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Comment: Re:Meanwhile over in Congress (Score 1) 311

by Ingolfke (#28049449) Attached to: Ancient Fossil Offers Clues To Primate Evolution

False assumption.

Back on topic... What morality? Yours? Mine? If we all take responsibility for our own morality, whose to judge which morality is better or more succinct or rational? It seems like a meaningless statement without some external measure. But whose to agree on the external measure? And even when agreed to... whose to enforce the measure?

Comment: Re:Meanwhile over in Congress (Score 1) 311

by Ingolfke (#28049373) Attached to: Ancient Fossil Offers Clues To Primate Evolution

Yes, but your long run isn't all that long and it's easy enough to promote good behavior while carefully doing whatever you need to get what you want out of life. Evolved limitations that restrict you should be challenged, use your mind to overcome your own weakness whenever possible. Evolution is just to slow and big... it may have given you something to start with that worked generally for humans thousands of years ago, but that's just a general starting point... why accept that, why not pursue whatever you specifically find enjoyable? People have all sorts of natural hard-wired limitations they suppress and train out of themselves... we just don't like to acknowledge that empathy and overeating may be equally worthy of trying to suppress.

Comment: Re:Meanwhile over in Congress (Score 1) 311

by Ingolfke (#28049285) Attached to: Ancient Fossil Offers Clues To Primate Evolution

Responses:
1) Yes, absolutely you should behave in such a way that other perceive you to be trustworthy... until it suits you to not be.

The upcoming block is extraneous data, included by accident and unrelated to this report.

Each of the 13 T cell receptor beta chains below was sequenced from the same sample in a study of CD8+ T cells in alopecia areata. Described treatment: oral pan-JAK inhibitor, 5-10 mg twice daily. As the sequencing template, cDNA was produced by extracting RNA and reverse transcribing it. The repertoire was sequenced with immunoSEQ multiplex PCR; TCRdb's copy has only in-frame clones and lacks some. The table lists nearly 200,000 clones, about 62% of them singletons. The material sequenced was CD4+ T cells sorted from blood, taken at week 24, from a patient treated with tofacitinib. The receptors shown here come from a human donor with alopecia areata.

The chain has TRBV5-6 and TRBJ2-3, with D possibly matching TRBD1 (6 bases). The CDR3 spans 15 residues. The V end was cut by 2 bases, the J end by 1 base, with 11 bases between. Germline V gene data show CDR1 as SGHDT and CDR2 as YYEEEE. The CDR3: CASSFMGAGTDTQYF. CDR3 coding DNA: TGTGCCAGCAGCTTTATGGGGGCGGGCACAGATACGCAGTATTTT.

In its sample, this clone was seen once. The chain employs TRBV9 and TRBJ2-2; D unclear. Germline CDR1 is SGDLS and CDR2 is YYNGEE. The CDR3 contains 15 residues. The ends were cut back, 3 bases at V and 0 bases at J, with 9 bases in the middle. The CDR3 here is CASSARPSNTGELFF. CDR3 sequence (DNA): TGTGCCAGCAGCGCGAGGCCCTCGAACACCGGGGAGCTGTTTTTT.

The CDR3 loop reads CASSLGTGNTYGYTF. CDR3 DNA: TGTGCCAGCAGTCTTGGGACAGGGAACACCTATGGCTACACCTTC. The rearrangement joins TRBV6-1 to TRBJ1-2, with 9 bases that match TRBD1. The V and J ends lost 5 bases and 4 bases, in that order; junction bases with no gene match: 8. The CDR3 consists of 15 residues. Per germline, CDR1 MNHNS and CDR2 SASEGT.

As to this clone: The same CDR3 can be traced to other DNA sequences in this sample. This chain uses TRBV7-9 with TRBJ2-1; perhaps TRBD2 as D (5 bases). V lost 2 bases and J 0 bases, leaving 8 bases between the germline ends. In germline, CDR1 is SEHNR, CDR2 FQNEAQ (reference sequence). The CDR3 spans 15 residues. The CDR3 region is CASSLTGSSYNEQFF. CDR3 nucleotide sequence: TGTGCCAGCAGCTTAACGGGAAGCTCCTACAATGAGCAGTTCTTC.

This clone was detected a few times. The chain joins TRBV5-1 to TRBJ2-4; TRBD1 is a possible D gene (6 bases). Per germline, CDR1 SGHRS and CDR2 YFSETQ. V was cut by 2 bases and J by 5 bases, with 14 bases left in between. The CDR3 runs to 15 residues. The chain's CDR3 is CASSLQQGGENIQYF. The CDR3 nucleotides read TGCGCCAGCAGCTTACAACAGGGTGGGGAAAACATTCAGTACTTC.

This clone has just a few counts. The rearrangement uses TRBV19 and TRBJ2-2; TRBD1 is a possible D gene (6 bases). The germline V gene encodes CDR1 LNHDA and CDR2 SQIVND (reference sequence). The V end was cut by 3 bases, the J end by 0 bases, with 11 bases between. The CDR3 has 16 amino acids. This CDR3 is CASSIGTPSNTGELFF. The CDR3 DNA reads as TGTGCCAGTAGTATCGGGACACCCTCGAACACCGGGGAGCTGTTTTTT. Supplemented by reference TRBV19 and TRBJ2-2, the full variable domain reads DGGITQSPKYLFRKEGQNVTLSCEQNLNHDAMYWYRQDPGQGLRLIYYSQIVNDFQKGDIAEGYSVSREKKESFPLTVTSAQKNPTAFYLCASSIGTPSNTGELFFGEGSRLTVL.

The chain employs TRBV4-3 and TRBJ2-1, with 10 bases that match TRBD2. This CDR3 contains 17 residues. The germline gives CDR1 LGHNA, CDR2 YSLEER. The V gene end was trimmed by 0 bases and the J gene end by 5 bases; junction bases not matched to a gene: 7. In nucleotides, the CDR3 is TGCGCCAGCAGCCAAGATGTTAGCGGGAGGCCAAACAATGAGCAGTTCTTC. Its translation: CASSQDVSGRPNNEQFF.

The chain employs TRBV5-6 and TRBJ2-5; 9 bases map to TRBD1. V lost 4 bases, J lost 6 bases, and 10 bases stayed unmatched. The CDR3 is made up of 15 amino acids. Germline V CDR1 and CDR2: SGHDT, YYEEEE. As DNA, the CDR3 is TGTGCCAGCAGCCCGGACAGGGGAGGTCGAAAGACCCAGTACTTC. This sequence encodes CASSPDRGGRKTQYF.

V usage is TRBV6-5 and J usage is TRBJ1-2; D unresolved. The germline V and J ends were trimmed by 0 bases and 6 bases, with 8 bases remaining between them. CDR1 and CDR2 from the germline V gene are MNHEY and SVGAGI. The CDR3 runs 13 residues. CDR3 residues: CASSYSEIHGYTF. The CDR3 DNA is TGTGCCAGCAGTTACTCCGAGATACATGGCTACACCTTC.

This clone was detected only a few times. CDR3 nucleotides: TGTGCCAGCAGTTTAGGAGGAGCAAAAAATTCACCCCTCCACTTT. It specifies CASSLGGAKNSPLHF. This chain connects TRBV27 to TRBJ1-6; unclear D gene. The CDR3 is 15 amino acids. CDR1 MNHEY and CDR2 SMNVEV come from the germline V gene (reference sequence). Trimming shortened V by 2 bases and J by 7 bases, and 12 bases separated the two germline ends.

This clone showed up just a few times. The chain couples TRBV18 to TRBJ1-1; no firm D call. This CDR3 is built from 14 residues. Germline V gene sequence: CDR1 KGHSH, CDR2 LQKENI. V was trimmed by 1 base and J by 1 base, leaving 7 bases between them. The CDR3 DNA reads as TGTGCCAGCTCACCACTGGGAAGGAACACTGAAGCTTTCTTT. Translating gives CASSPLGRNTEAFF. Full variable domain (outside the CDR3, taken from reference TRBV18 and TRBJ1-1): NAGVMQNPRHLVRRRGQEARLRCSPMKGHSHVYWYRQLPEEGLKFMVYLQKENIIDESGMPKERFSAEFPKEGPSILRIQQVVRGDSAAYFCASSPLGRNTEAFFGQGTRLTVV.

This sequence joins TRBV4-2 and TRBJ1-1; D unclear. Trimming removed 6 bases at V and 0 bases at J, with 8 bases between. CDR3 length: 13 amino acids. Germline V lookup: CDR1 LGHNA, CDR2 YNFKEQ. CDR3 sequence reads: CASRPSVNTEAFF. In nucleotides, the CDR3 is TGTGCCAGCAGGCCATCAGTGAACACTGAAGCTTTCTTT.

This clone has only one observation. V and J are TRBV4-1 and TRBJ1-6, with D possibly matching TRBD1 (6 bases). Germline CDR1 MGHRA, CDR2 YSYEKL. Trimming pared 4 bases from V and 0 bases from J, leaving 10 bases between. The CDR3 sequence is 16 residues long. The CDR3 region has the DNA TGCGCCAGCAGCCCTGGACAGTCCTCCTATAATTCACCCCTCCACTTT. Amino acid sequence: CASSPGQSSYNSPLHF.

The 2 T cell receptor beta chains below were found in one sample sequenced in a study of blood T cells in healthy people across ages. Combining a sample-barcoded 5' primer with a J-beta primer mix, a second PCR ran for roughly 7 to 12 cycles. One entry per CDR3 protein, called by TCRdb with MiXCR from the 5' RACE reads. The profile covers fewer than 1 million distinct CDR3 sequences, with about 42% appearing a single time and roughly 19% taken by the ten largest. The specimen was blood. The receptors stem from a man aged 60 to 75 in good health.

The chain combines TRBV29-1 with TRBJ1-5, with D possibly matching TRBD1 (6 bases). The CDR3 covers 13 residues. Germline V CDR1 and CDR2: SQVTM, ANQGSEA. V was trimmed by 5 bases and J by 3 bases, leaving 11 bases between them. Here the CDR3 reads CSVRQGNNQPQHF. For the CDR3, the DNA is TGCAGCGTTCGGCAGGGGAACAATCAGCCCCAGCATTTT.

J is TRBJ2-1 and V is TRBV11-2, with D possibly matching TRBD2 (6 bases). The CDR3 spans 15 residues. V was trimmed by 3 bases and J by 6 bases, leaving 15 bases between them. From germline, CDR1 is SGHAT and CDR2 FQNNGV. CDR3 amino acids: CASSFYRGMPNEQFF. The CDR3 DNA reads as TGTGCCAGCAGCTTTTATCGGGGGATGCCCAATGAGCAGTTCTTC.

2) I think this is potentially an inborn weakness in many people... similar to eating disorders... you want people to think you're thin so you behave totally irrationally and harm yourself... being perceived as "good" is useful, but if you tie yourself up in what other people think of you then you end up handing over your satisfaction to others which is a risky proposition. Avoid it at all costs, work to minimize those emotions if possible.

3) I agree... you'd want everyone else to follow the rules, be nice, fair, etc... but why play along when you have the opportunity to gain more than you might lose?

Comment: Re:Meanwhile over in Congress (Score 1) 311

by Ingolfke (#28049241) Attached to: Ancient Fossil Offers Clues To Primate Evolution

Humans have an amazing capability to identify basic limitations and use their minds to overcome those limitations. True compassion, real felt regret, or the stress of empathizing with someone else's pain can limit your ability to achieve personal satisfaction. So to the extent possible, why wouldn't you train these things out of yourself as best as possible. Sure, you'd want to be able to fake them... they serve a wonderful social purpose... but when the opportunity arose to greatly further yourself it'd be just lazy or weak to not have tried to achieve that.

Comment: Re:Meanwhile over in Congress (Score 1) 311

by Ingolfke (#28049177) Attached to: Ancient Fossil Offers Clues To Primate Evolution

Evolutionary traits should have little bearing on your decision making other to accept certain starting points. You only have one life to live and you have fortunately evolved a mind to be able to make decisions beyond what your evolved capabilities might entail. For example, you can choose not to accept a failing heart and seek out a heart transplant. You can choose to drive a car created by other minds in order to overcome your very limited speed and stamina. Why would uncontrolled cooperation be any different, sure you need to cooperate with people to maximize your opportunities, but when that gets in the way you're just giving in to an evolutionary limitation.

You can of course choose to be irrational, or just accept it. It's lazy, but people are very lazy and it generally serves those who aren't quite well.

Comment: Re:Meanwhile over in Congress (Score 1) 311

by Ingolfke (#28028853) Attached to: Ancient Fossil Offers Clues To Primate Evolution

I have never understood this type of statement... "I find it worrying that people only behave ethically out of fear of having to answer to some "higher power".

Morality is based on power, always. It's God, or god, or social, or individual, or psychological, or whatever... but it's always power. If there is no power over me then why would I do anything other then behave in a way that brings me pleasure? I might say "behave ethically" but why would I actually do so, other then possibly fear of some power punishing me for my actions?

I have a very small mind and must live with it. -- E. Dijkstra

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